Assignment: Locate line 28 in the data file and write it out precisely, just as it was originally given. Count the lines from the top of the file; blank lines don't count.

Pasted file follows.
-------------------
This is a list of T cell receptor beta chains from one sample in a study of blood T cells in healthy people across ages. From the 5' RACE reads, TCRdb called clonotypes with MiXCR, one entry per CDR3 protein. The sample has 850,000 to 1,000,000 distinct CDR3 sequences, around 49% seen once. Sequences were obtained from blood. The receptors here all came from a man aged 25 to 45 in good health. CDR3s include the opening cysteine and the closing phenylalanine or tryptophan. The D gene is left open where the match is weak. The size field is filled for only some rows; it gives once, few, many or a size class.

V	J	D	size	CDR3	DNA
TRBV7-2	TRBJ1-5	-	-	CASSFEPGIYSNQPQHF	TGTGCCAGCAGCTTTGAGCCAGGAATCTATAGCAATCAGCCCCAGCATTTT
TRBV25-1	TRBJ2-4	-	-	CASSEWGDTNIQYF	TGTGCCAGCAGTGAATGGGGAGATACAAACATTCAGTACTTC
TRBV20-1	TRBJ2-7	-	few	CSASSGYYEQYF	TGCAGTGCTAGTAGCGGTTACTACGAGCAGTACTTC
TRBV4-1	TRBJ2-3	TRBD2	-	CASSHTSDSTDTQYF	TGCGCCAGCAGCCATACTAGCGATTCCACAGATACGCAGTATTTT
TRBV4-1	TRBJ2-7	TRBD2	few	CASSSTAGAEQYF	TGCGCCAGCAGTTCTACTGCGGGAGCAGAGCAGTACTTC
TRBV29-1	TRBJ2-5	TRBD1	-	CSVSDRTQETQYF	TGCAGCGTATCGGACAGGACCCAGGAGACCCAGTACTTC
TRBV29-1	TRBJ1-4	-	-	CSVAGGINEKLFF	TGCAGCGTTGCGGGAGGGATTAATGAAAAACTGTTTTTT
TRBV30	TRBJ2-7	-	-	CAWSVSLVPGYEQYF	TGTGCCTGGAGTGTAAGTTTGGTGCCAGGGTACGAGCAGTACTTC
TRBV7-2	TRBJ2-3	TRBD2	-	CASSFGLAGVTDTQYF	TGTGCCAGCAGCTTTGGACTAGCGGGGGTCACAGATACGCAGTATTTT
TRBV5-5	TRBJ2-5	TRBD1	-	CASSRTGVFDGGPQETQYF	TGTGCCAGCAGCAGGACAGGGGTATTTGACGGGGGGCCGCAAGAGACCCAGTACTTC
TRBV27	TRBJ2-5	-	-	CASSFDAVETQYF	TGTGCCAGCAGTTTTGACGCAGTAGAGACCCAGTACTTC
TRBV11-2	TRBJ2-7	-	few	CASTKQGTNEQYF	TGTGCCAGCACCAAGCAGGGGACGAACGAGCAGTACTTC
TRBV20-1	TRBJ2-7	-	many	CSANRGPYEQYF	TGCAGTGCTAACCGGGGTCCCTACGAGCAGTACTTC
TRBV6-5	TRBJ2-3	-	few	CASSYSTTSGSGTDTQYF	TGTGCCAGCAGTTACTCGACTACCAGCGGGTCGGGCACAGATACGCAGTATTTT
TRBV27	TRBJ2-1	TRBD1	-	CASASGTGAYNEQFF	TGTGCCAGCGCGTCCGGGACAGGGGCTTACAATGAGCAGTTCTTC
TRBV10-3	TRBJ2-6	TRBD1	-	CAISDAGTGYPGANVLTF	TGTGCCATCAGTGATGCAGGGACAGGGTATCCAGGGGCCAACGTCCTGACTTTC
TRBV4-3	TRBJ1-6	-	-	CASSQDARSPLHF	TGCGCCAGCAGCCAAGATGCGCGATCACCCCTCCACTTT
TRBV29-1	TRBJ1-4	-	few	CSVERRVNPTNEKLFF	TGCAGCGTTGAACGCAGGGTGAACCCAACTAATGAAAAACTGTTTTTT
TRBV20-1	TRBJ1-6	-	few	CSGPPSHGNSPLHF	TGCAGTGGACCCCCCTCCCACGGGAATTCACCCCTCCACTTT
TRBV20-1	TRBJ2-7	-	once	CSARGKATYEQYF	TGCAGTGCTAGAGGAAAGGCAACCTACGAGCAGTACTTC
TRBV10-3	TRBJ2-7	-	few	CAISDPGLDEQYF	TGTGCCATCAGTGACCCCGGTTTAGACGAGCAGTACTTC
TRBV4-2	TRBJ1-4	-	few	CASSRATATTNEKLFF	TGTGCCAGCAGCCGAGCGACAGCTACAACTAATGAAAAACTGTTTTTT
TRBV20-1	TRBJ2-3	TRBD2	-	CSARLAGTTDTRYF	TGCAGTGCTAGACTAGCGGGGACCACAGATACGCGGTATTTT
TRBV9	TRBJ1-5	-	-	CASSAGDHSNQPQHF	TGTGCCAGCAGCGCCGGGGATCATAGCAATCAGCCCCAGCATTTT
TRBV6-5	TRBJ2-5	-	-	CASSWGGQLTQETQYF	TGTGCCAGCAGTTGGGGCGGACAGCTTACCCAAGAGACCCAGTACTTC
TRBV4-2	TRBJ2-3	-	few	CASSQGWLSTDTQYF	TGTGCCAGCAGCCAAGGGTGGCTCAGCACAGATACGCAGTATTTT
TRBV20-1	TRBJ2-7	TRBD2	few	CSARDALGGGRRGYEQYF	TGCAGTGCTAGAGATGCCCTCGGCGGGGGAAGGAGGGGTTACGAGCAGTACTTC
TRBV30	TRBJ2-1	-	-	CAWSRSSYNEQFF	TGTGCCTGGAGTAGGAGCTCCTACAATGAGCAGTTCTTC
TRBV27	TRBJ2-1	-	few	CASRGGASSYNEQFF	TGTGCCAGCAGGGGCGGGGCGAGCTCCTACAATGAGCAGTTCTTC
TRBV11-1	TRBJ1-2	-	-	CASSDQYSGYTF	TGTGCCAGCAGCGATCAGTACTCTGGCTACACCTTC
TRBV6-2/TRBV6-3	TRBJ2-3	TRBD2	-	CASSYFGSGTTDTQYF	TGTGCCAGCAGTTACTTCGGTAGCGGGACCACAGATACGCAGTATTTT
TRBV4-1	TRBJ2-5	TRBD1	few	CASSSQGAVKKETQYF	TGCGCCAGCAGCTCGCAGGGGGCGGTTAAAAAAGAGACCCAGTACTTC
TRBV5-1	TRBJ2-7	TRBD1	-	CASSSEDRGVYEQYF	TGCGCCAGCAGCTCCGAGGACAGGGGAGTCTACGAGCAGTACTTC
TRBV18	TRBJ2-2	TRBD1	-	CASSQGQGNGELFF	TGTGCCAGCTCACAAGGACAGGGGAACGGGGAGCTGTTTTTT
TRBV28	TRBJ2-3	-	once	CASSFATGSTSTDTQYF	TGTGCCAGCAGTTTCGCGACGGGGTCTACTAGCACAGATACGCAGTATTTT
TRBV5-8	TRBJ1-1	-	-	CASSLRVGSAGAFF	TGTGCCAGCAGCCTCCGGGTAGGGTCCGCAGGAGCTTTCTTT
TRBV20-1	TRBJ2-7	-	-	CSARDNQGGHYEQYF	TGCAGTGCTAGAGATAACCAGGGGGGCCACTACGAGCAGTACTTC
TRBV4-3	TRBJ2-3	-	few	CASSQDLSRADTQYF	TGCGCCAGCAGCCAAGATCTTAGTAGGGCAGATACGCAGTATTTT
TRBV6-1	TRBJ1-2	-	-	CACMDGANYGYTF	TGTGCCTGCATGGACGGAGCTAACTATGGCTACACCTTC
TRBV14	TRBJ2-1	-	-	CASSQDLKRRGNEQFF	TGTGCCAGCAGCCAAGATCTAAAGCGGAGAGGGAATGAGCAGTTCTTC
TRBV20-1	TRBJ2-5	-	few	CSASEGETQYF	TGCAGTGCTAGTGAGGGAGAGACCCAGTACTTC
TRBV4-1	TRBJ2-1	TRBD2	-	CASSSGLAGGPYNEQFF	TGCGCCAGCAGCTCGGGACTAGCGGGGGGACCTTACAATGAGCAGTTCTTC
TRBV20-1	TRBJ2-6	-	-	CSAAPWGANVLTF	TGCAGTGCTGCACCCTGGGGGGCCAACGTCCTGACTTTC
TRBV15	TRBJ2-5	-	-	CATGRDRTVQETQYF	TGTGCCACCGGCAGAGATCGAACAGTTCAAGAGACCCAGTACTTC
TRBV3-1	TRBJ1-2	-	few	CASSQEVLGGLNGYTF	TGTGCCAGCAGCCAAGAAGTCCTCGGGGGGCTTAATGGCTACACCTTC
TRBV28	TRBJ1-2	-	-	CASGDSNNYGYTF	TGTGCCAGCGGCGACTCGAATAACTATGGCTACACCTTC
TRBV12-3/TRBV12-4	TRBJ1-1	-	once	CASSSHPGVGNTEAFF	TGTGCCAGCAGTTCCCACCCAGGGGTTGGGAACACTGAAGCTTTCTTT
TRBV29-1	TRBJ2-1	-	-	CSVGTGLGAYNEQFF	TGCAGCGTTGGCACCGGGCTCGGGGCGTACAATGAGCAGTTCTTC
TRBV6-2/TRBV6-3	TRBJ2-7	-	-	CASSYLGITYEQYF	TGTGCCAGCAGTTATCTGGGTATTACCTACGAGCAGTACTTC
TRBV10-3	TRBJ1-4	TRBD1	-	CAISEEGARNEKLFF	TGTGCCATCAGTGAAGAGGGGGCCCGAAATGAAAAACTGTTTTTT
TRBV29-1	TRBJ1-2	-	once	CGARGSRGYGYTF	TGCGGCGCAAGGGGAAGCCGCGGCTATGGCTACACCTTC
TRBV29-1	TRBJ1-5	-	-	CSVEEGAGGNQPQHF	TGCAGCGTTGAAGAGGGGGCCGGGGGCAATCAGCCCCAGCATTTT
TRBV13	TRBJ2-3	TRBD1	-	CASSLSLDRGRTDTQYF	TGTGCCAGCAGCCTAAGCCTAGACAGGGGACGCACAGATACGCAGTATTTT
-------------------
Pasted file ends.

TRBV4-2	TRBJ2-3	-	few	CASSQGWLSTDTQYF	TGTGCCAGCAGCCAAGGGTGGCTCAGCACAGATACGCAGTATTTT